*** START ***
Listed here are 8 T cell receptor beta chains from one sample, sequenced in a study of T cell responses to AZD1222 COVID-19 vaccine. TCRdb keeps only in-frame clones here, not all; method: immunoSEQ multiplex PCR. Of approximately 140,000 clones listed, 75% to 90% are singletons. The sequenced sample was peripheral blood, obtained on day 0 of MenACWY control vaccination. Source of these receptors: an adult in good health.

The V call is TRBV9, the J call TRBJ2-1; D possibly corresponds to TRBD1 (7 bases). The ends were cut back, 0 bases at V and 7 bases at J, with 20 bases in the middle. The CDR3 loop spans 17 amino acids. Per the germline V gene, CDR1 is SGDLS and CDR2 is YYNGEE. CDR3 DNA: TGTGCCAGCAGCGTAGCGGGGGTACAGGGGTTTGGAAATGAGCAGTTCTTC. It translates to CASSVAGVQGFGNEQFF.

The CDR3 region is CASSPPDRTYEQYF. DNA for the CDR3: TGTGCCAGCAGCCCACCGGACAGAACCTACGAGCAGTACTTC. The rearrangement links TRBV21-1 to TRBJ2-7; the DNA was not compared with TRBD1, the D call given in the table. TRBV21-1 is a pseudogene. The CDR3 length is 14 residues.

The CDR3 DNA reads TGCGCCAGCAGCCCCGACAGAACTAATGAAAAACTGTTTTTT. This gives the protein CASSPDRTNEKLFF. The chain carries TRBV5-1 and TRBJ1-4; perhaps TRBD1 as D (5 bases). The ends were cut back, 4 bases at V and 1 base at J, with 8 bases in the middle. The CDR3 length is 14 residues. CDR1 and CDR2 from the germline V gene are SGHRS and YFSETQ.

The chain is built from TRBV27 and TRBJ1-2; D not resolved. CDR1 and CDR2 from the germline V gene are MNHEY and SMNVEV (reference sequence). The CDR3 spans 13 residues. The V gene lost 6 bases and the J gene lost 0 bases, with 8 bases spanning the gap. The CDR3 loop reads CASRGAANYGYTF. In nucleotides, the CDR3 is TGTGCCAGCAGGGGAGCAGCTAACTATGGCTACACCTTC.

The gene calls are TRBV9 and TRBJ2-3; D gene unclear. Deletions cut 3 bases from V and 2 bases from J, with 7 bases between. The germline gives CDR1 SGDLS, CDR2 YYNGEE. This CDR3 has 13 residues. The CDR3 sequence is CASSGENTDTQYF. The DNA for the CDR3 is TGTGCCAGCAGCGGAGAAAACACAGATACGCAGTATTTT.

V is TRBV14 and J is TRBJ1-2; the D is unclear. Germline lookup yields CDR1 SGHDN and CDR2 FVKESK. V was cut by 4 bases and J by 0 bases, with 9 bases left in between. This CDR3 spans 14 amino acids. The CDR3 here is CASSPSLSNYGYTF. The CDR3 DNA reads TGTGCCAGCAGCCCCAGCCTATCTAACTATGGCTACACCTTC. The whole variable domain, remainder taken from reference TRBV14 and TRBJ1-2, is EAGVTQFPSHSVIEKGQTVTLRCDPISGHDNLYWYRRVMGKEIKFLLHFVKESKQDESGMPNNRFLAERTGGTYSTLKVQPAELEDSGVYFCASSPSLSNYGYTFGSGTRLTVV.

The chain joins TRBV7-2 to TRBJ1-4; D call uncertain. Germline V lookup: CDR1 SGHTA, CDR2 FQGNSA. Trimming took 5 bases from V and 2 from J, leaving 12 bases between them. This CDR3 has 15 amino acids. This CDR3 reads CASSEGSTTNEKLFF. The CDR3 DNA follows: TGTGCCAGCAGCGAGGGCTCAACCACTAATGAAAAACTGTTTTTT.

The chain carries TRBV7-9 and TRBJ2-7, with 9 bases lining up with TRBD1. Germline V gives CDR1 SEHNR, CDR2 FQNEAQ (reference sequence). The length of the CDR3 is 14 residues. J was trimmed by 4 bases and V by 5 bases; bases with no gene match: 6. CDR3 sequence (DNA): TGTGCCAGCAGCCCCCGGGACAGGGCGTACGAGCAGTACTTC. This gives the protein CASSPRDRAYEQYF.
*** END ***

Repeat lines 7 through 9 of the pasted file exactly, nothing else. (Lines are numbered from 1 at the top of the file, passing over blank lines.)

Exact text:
V is TRBV14 and J is TRBJ1-2; the D is unclear. Germline lookup yields CDR1 SGHDN and CDR2 FVKESK. V was cut by 4 bases and J by 0 bases, with 9 bases left in between. This CDR3 spans 14 amino acids. The CDR3 here is CASSPSLSNYGYTF. The CDR3 DNA reads TGTGCCAGCAGCCCCAGCCTATCTAACTATGGCTACACCTTC. The whole variable domain, remainder taken from reference TRBV14 and TRBJ1-2, is EAGVTQFPSHSVIEKGQTVTLRCDPISGHDNLYWYRRVMGKEIKFLLHFVKESKQDESGMPNNRFLAERTGGTYSTLKVQPAELEDSGVYFCASSPSLSNYGYTFGSGTRLTVV.

The chain joins TRBV7-2 to TRBJ1-4; D call uncertain. Germline V lookup: CDR1 SGHTA, CDR2 FQGNSA. Trimming took 5 bases from V and 2 from J, leaving 12 bases between them. This CDR3 has 15 amino acids. This CDR3 reads CASSEGSTTNEKLFF. The CDR3 DNA follows: TGTGCCAGCAGCGAGGGCTCAACCACTAATGAAAAACTGTTTTTT.

The chain carries TRBV7-9 and TRBJ2-7, with 9 bases lining up with TRBD1. Germline V gives CDR1 SEHNR, CDR2 FQNEAQ (reference sequence). The length of the CDR3 is 14 residues. J was trimmed by 4 bases and V by 5 bases; bases with no gene match: 6. CDR3 sequence (DNA): TGTGCCAGCAGCCCCCGGGACAGGGCGTACGAGCAGTACTTC. This gives the protein CASSPRDRAYEQYF.